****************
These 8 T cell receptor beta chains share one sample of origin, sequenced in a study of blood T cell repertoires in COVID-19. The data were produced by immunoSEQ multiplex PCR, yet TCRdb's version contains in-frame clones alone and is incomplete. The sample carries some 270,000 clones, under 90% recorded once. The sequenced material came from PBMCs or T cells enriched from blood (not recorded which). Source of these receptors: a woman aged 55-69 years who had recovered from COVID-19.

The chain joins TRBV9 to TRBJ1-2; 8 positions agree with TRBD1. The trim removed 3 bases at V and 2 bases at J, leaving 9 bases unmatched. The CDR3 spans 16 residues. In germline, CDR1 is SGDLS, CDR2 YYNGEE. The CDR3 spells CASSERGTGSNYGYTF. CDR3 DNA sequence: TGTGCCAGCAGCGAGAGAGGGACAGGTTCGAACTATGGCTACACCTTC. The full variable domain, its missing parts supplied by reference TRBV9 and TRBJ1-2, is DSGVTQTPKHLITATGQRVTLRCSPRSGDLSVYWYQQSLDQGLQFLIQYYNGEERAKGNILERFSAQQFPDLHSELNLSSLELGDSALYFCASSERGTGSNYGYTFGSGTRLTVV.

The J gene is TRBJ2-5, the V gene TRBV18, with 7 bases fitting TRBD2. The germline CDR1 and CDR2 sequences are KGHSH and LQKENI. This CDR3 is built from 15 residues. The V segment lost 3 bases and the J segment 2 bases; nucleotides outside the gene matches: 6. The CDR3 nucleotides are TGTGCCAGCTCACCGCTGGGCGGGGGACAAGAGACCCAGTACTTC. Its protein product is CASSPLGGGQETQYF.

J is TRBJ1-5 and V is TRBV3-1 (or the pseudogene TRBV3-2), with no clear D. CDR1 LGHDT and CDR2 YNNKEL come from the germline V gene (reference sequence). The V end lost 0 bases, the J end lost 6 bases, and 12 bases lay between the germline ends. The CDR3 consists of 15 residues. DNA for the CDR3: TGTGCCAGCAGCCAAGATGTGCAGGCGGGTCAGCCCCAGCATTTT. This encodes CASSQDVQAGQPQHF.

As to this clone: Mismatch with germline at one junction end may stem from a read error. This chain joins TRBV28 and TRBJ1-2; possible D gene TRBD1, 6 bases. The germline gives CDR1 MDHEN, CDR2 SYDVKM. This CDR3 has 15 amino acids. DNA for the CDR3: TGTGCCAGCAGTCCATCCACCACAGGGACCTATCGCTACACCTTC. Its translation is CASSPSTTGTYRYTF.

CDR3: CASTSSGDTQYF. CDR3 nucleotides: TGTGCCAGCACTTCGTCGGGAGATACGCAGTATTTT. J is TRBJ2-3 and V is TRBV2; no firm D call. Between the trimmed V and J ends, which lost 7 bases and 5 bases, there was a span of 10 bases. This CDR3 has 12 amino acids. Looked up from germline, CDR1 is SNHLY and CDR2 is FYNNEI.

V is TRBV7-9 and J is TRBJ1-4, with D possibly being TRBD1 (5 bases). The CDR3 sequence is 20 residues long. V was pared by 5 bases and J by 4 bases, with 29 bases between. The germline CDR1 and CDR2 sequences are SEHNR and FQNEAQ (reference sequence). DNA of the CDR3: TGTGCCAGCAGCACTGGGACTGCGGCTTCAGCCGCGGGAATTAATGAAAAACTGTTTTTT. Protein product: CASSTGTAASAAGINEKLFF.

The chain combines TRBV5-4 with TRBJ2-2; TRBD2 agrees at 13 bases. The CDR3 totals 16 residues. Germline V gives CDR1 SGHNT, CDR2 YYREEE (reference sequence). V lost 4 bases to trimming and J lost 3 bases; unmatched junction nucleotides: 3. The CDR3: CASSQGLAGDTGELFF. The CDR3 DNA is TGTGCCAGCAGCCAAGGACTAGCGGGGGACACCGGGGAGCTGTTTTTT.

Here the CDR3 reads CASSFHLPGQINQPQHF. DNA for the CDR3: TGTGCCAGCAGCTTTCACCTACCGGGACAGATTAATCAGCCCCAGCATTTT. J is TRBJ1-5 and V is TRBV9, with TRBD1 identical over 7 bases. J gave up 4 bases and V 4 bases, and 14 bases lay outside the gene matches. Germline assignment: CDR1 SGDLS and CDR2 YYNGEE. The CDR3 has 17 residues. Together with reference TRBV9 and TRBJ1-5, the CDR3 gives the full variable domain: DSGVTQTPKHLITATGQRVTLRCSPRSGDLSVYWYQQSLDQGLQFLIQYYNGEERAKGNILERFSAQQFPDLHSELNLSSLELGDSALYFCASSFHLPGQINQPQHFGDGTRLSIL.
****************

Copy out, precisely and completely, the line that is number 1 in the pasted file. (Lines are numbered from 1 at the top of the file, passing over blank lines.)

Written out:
These 8 T cell receptor beta chains share one sample of origin, sequenced in a study of blood T cell repertoires in COVID-19. The data were produced by immunoSEQ multiplex PCR, yet TCRdb's version contains in-frame clones alone and is incomplete. The sample carries some 270,000 clones, under 90% recorded once. The sequenced material came from PBMCs or T cells enriched from blood (not recorded which). Source of these receptors: a woman aged 55-69 years who had recovered from COVID-19.